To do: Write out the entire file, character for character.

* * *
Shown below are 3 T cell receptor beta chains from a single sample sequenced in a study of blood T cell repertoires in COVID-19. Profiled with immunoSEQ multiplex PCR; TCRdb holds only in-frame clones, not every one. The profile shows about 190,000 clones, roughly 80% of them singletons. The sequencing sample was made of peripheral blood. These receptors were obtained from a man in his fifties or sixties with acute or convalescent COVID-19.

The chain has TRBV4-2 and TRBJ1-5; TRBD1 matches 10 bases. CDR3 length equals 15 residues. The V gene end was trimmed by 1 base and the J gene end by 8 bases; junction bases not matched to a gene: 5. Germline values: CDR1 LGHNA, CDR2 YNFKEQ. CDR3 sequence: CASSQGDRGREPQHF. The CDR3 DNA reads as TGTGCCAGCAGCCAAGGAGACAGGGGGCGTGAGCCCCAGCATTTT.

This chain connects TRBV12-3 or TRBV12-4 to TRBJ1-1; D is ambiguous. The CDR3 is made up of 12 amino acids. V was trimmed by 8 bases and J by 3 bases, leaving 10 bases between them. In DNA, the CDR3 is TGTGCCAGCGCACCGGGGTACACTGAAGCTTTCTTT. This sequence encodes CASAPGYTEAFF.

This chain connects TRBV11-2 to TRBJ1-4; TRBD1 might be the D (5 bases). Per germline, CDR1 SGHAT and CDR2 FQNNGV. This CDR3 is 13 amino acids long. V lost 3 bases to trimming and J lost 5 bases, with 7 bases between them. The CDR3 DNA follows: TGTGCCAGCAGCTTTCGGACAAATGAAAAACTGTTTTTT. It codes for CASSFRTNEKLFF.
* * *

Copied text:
Shown below are 3 T cell receptor beta chains from a single sample sequenced in a study of blood T cell repertoires in COVID-19. Profiled with immunoSEQ multiplex PCR; TCRdb holds only in-frame clones, not every one. The profile shows about 190,000 clones, roughly 80% of them singletons. The sequencing sample was made of peripheral blood. These receptors were obtained from a man in his fifties or sixties with acute or convalescent COVID-19.

The chain has TRBV4-2 and TRBJ1-5; TRBD1 matches 10 bases. CDR3 length equals 15 residues. The V gene end was trimmed by 1 base and the J gene end by 8 bases; junction bases not matched to a gene: 5. Germline values: CDR1 LGHNA, CDR2 YNFKEQ. CDR3 sequence: CASSQGDRGREPQHF. The CDR3 DNA reads as TGTGCCAGCAGCCAAGGAGACAGGGGGCGTGAGCCCCAGCATTTT.

This chain connects TRBV12-3 or TRBV12-4 to TRBJ1-1; D is ambiguous. The CDR3 is made up of 12 amino acids. V was trimmed by 8 bases and J by 3 bases, leaving 10 bases between them. In DNA, the CDR3 is TGTGCCAGCGCACCGGGGTACACTGAAGCTTTCTTT. This sequence encodes CASAPGYTEAFF.

This chain connects TRBV11-2 to TRBJ1-4; TRBD1 might be the D (5 bases). Per germline, CDR1 SGHAT and CDR2 FQNNGV. This CDR3 is 13 amino acids long. V lost 3 bases to trimming and J lost 5 bases, with 7 bases between them. The CDR3 DNA follows: TGTGCCAGCAGCTTTCGGACAAATGAAAAACTGTTTTTT. It codes for CASSFRTNEKLFF.